As many Lloyd’s and London market insurers retreat from the catastrophe space, amid elevated losses and the uncertain but increasing impacts of climate change, some underwriters could look to alternative reinsurance capital sources to help maintain their cat portfolios.
Insurance and reinsurance broker Howden’s London Market Appetite survey, published today, shows that with the exception of catastrophe exposure, growth appetite is strong across the marketplace.
Through November and December of last year, the broker’s Howden Markets unit surveyed 38 insurers, including 24 Lloyd’s Syndicates, four dual platforms markets, and 10 company markets, to gauge the underwriting appetite and rate landscape as the industry moves through 2022.
Overall, the responses from C-Suite members suggest a strong growth appetite across the London insurance and reinsurance market.
However, carriers did cite a strategy to temper catastrophe exposure, something which has been evident in re/insurers Q4 and full-year 2021 results.
According to Howden, the vast majority of insurers it surveyed noted a strategy of “reducing the degree and proportion” of catastrophe risk in their overall portfolios for the 2022 year of account.
In fact, only one insurer expressed a desire to grow the proportion of catastrophe risk in their portfolio, citing favourable market conditions for this line of business in 2022 on the back of expected rate increases in the hardening market.
2021 saw insurers and reinsurers assume catastrophe losses of more than $100 billion once again, with some estimates going as high as $140 billion. This, coupled with the impacts of climate change on secondary perils and “waning faith in the integrity of the catastrophe models,” according to Howden, is driving the pull-back.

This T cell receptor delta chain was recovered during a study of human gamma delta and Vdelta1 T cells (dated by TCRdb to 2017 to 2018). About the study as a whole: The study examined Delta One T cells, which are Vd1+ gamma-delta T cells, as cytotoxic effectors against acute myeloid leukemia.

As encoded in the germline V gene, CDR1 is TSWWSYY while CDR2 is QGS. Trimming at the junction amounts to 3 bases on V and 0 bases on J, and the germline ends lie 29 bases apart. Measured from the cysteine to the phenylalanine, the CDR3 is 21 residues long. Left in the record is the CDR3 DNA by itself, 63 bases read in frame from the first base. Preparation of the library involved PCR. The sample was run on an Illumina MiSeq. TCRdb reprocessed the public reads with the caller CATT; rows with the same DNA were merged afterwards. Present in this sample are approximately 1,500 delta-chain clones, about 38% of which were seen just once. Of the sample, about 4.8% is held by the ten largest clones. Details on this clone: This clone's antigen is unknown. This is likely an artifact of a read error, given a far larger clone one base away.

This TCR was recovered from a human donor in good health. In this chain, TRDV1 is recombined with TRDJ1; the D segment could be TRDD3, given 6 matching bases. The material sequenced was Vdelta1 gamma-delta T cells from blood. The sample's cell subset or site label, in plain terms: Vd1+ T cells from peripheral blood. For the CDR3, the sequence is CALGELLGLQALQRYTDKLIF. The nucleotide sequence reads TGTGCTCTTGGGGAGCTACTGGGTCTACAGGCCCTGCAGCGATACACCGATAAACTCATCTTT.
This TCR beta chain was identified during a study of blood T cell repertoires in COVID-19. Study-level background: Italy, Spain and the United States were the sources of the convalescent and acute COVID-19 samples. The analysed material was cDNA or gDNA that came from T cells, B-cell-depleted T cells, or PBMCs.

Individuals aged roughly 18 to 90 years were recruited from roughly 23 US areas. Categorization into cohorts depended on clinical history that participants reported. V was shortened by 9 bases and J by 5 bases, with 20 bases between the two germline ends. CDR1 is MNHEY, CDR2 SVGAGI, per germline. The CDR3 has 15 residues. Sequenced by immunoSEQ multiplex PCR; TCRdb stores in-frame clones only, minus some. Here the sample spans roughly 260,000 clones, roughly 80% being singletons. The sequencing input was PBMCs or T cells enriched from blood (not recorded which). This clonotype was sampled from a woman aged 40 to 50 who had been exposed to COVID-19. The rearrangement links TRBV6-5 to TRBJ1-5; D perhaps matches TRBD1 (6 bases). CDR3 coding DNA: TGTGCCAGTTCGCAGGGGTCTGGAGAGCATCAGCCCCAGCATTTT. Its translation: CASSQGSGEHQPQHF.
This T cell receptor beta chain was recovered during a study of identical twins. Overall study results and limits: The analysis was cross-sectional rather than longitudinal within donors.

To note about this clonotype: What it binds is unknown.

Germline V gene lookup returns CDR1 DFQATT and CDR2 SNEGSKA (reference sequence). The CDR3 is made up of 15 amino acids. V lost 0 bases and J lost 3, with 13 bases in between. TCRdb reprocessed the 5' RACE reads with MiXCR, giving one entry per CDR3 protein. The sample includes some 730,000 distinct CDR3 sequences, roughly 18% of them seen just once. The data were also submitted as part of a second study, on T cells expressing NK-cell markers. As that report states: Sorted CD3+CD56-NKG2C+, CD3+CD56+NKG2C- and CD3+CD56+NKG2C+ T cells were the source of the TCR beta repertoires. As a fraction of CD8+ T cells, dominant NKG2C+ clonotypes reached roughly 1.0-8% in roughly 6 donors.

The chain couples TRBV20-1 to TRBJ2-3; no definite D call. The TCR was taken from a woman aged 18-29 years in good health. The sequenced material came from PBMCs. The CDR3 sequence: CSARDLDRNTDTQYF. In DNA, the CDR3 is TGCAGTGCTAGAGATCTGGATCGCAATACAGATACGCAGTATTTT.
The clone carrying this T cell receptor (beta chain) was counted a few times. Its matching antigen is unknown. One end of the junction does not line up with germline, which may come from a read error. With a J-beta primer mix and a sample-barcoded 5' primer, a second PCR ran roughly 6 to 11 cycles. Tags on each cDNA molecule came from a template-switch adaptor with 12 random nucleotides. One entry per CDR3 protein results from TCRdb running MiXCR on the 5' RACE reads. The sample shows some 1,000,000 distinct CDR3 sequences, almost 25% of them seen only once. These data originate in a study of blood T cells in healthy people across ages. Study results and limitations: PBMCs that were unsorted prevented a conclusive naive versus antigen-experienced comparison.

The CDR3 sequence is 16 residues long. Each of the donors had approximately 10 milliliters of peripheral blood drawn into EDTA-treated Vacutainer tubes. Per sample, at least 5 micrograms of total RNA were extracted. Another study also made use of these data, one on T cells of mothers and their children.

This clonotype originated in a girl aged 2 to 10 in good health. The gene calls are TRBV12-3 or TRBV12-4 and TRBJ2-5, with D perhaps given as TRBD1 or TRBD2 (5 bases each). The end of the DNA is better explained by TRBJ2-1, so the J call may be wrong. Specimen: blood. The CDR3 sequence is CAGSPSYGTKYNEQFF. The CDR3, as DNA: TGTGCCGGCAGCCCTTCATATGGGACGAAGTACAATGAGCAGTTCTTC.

While contraction from a business line at times of heightened volatility is certainly nothing new, the increased sophistication, understanding, and willingness of the insurance-linked securities (ILS) space could present an opportunity for some to maintain their cat risk portfolios.
Of course, the ILS sector is expanding into other areas, but catastrophe risk remains the dominant area of focus.
After all, ILS were created in the aftermath of Hurricane Andrew in the early 90s and has since grown from a niche to an integral part of how a growing number of insurers and reinsurers operate their business.
Over the years, the investor base has expanded significantly and, importantly, so too has their understanding of the exposures and their willingness to support the balance sheets of global carriers by investing in insurance and reinsurance-related risks.
Against this backdrop, it’s worth considering that while many cited a strategic desire to retreat from the cat risk arena, for those with the capability, it might be prudent to leverage alternative, or third-party reinsurance capital to help maintain portfolios of cat risk, rather than pulling back.
For those at Lloyd’s, the London Bridge Risk PCC ILS structure could be the answer, as this enables underwriters to leverage third-party investor capitalised quota-shares to maintain market share in catastrophe risks, while not over-extending their own balance-sheets or PML’s.
Utilising ILS capacity may not be appealing or necessary for all in the London market.
However, having access to efficient and diversifying sources of capital, especially at a time of heightened volatility, could help to maintain cat portfolios and importantly market share, at a time when rates are still trending upwards.